Greenwich Teen Wins National Award for Teaching Kids in Kenya to Build Their Own Computers

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Ryan Stackpole. Contributed photo

Greenwich’s Ryan Stackpole, a senior at Rye Country Day School, has been named a national winner of the 2016 Gloria Barron Prize for Young Heroes.

Each year, the Barron Prize celebrates 25 inspiring, public-spirited young people from across North America who have made a significant positive difference to people and our planet. The top fifteen winners each receive a $5,000 cash award to support their service work or higher education.

Ryan, 17, founded TechCorps: Geeks for Good to teach students in the developing world and in impoverished areas of the U.S. how to use off-the-shelf parts to build low-cost computers for their schools. He has trained 300 students – over half of them young women – who have built 100 computers, bringing technology and the Internet to thousands of people.

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Ryan Stackpole with students in Kenya. Contributed photo

A self-described computer geek, Ryan was convinced it’d be better to teach students to build computers than simply gift them the devices. He found an eager partner in Wema Children’s Center, an orphanage and school of nearly 700 teachers and students located in one of the poorest communities in Kenya.

Within six months, he had designed a computer he dubbed the Fursa 1.0 (Swahili for “opportunity”) that could be built for $387. Using summer job savings (he has since raised over $85,000), he bought 400 lbs. of computer parts, packed them in suitcases, and headed to Africa.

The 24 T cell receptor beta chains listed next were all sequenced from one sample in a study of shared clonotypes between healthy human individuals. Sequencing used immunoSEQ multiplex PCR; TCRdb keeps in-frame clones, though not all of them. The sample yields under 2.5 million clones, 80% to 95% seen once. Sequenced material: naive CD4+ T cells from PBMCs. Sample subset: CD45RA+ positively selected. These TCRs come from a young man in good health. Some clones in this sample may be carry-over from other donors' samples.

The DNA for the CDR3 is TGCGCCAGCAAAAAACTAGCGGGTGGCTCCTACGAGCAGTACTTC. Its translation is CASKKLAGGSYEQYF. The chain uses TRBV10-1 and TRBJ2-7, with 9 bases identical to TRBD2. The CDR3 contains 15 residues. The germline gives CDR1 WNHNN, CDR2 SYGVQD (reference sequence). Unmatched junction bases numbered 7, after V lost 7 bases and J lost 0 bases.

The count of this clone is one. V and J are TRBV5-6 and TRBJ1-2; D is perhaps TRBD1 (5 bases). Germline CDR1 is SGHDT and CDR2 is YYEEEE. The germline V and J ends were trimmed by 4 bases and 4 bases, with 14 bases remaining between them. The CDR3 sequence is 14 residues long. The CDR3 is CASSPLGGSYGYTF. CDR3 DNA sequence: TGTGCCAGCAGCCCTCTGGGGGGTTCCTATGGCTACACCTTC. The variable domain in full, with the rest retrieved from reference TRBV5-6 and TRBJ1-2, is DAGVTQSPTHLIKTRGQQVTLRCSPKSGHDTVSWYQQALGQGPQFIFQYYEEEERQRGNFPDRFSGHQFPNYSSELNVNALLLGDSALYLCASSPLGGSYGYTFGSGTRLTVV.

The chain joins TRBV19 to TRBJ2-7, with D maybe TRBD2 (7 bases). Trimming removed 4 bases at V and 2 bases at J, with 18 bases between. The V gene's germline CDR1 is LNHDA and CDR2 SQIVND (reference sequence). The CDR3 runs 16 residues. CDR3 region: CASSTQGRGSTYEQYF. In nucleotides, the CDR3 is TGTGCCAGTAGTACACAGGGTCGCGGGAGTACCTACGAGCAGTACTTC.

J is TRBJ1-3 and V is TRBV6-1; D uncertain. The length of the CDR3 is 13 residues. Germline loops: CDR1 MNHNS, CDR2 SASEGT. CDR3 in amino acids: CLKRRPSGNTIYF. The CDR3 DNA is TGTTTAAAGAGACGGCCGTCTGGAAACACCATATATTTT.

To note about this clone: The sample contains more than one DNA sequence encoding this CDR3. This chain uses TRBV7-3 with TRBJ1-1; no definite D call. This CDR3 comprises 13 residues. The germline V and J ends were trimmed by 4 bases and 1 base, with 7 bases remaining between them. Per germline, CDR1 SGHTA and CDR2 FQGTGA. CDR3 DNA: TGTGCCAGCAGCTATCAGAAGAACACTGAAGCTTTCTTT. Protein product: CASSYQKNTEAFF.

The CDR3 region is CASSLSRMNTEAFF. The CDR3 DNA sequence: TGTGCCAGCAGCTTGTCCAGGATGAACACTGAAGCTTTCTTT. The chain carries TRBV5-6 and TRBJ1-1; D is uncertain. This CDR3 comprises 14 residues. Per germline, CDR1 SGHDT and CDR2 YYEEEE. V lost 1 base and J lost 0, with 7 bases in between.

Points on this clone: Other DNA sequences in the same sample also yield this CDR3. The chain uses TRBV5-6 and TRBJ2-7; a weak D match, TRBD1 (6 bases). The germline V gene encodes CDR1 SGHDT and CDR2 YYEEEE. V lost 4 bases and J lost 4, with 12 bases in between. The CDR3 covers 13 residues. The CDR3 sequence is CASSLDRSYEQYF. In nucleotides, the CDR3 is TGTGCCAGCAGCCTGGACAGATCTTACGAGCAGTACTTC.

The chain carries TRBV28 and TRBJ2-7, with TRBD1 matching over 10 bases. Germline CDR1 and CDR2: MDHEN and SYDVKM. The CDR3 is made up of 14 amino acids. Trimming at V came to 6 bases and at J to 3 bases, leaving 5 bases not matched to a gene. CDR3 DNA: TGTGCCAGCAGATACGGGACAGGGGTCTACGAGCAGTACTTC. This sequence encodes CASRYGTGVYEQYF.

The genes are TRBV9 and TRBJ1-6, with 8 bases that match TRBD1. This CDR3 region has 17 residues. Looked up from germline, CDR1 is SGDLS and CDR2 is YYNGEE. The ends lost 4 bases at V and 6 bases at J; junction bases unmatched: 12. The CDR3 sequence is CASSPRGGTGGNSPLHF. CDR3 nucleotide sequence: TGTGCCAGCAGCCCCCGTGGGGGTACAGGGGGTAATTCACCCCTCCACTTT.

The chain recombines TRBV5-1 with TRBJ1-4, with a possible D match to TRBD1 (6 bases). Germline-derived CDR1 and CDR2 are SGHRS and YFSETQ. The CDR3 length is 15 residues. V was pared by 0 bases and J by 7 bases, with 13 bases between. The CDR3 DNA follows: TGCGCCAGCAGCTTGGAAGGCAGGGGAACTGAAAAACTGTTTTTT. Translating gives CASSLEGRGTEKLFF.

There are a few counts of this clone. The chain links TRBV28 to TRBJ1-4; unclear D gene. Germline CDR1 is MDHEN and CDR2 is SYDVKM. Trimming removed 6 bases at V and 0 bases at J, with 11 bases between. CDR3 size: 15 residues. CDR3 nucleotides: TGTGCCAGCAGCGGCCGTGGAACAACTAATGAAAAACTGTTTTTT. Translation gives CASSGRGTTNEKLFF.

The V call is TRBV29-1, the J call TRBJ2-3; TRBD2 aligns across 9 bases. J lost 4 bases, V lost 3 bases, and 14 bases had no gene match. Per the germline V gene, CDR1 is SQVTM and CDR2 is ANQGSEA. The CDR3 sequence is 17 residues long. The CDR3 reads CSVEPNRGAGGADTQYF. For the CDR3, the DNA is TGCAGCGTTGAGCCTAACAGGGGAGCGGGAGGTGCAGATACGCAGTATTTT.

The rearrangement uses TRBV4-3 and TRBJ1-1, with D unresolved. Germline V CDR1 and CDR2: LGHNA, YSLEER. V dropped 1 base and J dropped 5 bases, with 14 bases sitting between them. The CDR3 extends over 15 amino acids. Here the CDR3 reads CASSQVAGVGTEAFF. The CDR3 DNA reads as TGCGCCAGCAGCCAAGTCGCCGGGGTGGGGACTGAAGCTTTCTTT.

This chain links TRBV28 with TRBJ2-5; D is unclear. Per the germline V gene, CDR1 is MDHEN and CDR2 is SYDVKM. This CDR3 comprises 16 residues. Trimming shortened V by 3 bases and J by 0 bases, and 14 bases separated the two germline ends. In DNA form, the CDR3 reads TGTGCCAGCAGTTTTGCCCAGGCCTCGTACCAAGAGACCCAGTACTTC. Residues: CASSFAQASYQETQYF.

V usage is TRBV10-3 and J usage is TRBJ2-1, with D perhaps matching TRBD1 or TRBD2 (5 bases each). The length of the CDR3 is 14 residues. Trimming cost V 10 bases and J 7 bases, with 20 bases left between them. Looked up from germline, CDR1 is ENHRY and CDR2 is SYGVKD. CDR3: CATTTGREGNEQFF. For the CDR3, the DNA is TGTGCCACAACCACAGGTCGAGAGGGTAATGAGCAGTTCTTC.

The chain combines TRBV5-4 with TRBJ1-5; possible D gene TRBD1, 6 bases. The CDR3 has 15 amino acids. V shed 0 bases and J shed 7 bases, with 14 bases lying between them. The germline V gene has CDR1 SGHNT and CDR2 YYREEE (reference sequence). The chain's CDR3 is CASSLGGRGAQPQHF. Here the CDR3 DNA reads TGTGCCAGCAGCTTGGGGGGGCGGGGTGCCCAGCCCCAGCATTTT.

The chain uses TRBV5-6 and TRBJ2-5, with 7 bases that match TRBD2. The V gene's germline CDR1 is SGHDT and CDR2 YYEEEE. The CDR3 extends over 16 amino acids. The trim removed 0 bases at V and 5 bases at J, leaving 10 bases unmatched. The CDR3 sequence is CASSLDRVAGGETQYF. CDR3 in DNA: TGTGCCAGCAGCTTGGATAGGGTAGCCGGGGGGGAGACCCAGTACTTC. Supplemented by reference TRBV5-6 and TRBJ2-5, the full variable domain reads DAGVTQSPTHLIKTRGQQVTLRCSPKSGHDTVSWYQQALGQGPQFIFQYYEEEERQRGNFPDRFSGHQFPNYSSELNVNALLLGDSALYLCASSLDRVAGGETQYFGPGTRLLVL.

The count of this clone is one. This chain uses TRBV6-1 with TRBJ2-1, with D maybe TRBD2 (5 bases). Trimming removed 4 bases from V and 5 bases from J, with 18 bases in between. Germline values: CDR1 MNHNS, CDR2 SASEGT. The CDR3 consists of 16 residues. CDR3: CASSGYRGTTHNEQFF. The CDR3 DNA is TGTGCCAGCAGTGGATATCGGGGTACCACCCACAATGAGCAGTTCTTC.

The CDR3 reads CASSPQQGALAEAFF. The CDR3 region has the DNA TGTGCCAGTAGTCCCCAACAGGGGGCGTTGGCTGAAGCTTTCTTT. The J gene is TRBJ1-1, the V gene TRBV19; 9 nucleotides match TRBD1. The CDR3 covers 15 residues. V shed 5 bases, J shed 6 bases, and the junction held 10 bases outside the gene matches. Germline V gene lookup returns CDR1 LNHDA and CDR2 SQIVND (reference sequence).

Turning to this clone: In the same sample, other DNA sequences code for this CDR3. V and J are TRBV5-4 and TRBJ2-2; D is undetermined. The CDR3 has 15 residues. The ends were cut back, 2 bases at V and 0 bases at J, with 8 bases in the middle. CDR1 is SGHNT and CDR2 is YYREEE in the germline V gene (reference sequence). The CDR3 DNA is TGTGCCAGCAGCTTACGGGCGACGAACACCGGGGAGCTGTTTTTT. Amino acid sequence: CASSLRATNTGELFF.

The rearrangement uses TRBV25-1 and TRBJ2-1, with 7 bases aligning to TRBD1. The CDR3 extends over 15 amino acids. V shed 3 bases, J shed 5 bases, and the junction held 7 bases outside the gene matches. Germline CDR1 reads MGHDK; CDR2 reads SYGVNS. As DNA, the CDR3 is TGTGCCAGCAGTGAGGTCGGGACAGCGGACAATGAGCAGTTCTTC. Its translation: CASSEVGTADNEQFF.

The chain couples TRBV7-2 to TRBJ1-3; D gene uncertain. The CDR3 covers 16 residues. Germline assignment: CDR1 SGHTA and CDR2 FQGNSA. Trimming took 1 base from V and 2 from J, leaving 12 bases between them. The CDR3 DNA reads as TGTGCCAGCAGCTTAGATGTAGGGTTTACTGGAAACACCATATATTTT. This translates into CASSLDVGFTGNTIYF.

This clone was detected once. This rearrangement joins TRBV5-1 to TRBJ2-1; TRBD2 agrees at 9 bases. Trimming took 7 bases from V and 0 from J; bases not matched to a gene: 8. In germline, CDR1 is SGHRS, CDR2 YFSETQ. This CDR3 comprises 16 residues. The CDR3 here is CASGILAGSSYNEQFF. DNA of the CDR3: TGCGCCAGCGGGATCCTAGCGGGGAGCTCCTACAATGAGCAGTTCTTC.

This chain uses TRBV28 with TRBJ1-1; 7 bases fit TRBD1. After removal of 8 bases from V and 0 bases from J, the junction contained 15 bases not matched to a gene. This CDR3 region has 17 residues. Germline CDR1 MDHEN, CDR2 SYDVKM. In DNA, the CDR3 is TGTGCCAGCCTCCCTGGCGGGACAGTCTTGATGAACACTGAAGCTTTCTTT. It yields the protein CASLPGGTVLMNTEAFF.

Eager to begin his work with students, Ryan found he first needed to tackle the problem of Wema’s insufficient power grid and collaborated with science teachers to construct a small solar electricity system. He then dug in with students, who embraced his computer-building course.

Ryan returned to Africa this summer with a group of U.S. student volunteers to finish his work at Wema and, using graduates from that program as co-instructors, expanded to other schools in Kenya.

Recognizing that it is impossible to learn on an empty stomach, the team also began constructing a self-sustaining farm that Ryan designed and raised the capital for, starting with a 300-chicken poultry operation to provide WEMA students with daily protein.

Ryan recently began partnering with wildlife conservation and tourism-related companies to support computer labs in the communities where they operate – partnerships that will allow Geeks for Good to extend its reach in Africa and expand into Southeast Asia and the Caribbean Basin.

“Through this work, I have discovered my humanity, my passion, and my purpose,” Ryan said.

The Barron Prize was founded in 2001 by author T.A. Barron and was named for his mother, Gloria Barron.

Each year’s 25 Barron Prize young heroes are as diverse as their service projects. They are female and male, urban and rural, and from many races and backgrounds. Half of them have focused on helping their communities and fellow human beings; half have focused on protecting the environment.

“Nothing is more inspiring than stories about heroic people who have truly made a difference to the world,” said Barron. “And we need our heroes today more than ever. Not celebrities, but heroes – people whose character can inspire us all. That is the purpose of the Gloria Barron Prize: to shine the spotlight on these amazing young people so that their stories will inspire others.”

 


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